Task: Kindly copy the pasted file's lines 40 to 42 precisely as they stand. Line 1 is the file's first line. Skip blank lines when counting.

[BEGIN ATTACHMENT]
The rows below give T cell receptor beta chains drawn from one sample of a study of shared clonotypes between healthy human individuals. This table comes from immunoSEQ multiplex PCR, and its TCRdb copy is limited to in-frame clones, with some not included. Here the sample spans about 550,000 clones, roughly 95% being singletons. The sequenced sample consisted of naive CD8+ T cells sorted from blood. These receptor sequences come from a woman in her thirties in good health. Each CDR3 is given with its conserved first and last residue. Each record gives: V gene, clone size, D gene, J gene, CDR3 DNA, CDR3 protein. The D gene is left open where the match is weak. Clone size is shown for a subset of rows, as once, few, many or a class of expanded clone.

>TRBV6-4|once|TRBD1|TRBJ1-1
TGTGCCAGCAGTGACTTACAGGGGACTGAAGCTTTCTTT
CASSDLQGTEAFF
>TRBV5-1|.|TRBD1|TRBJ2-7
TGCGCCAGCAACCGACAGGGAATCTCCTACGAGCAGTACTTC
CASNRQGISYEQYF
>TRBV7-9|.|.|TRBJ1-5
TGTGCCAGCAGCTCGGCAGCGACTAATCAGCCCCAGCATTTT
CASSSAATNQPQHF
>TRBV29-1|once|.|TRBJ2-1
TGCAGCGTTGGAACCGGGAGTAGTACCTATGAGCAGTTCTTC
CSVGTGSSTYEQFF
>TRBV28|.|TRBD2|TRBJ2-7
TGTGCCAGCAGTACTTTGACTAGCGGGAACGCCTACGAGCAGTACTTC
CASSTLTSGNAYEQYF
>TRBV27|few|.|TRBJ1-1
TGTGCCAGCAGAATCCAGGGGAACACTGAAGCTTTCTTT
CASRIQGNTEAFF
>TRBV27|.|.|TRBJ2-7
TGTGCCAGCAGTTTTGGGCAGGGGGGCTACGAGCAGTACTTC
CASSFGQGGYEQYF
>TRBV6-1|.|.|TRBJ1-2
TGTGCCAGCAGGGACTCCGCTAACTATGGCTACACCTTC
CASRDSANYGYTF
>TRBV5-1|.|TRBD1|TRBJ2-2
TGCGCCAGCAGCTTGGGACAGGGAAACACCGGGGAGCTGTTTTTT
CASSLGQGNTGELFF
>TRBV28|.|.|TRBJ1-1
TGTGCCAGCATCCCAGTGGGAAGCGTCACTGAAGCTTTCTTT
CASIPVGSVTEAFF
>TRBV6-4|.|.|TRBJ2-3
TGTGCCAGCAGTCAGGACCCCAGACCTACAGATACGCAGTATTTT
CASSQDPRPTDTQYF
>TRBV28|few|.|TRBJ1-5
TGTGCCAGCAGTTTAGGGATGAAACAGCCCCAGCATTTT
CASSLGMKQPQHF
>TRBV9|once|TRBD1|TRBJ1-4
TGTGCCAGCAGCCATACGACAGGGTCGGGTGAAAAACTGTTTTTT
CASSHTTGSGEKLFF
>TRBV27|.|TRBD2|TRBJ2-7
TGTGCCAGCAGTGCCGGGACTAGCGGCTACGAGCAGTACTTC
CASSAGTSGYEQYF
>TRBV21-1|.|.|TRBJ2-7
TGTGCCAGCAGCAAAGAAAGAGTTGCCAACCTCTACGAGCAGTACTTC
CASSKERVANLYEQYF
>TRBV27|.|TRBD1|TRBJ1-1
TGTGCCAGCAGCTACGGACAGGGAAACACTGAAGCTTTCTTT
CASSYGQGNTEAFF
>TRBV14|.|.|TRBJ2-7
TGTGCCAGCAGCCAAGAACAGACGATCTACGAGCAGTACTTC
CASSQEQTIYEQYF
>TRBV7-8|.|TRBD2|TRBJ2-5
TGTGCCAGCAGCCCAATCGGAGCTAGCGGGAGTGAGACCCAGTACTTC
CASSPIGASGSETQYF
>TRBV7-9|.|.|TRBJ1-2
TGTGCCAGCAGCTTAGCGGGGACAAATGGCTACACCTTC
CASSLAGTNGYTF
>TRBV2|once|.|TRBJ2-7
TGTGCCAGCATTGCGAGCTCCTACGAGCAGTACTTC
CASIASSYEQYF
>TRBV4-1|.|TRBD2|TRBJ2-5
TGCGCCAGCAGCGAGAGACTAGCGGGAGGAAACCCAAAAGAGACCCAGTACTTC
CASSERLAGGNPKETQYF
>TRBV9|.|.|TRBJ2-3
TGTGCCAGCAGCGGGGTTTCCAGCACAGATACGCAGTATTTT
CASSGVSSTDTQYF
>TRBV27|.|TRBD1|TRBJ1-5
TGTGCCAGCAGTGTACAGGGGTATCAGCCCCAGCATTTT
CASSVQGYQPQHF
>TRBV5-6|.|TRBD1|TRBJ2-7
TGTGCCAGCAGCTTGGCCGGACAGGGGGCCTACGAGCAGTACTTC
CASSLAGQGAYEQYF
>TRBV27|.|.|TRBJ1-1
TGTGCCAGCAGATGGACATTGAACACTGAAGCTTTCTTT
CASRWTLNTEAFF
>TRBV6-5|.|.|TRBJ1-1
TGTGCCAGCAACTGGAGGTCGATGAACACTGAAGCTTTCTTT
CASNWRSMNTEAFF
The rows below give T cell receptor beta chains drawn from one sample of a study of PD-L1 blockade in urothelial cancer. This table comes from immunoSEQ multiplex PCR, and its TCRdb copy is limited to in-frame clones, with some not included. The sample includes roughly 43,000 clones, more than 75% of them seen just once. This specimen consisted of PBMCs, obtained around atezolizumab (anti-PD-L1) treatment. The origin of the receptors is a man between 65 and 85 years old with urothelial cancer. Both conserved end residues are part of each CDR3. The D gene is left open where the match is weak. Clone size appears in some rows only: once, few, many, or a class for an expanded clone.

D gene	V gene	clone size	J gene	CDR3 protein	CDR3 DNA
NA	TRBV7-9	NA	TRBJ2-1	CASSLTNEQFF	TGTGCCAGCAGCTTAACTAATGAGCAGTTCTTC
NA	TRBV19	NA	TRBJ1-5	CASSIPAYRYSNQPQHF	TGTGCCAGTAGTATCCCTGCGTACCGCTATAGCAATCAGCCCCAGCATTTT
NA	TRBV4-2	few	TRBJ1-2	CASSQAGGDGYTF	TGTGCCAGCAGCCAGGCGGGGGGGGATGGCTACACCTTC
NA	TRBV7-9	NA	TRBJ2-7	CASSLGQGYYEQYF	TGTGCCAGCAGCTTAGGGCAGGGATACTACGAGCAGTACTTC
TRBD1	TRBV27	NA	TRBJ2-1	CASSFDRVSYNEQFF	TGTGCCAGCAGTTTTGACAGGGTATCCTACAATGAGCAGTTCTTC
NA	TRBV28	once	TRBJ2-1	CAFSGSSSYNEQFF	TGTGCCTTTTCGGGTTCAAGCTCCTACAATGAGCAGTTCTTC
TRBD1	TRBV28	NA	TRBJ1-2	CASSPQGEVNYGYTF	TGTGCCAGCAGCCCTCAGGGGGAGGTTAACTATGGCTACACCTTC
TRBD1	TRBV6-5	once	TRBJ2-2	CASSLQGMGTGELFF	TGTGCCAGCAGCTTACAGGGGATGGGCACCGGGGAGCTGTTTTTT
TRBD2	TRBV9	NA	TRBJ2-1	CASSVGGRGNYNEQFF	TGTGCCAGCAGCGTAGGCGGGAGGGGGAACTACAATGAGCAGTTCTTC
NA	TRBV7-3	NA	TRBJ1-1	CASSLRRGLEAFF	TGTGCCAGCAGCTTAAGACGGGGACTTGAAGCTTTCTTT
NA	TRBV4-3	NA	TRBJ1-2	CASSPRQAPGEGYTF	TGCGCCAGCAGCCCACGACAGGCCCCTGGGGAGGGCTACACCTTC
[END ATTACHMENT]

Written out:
CASSHTTGSGEKLFF
>TRBV27|.|TRBD2|TRBJ2-7
TGTGCCAGCAGTGCCGGGACTAGCGGCTACGAGCAGTACTTC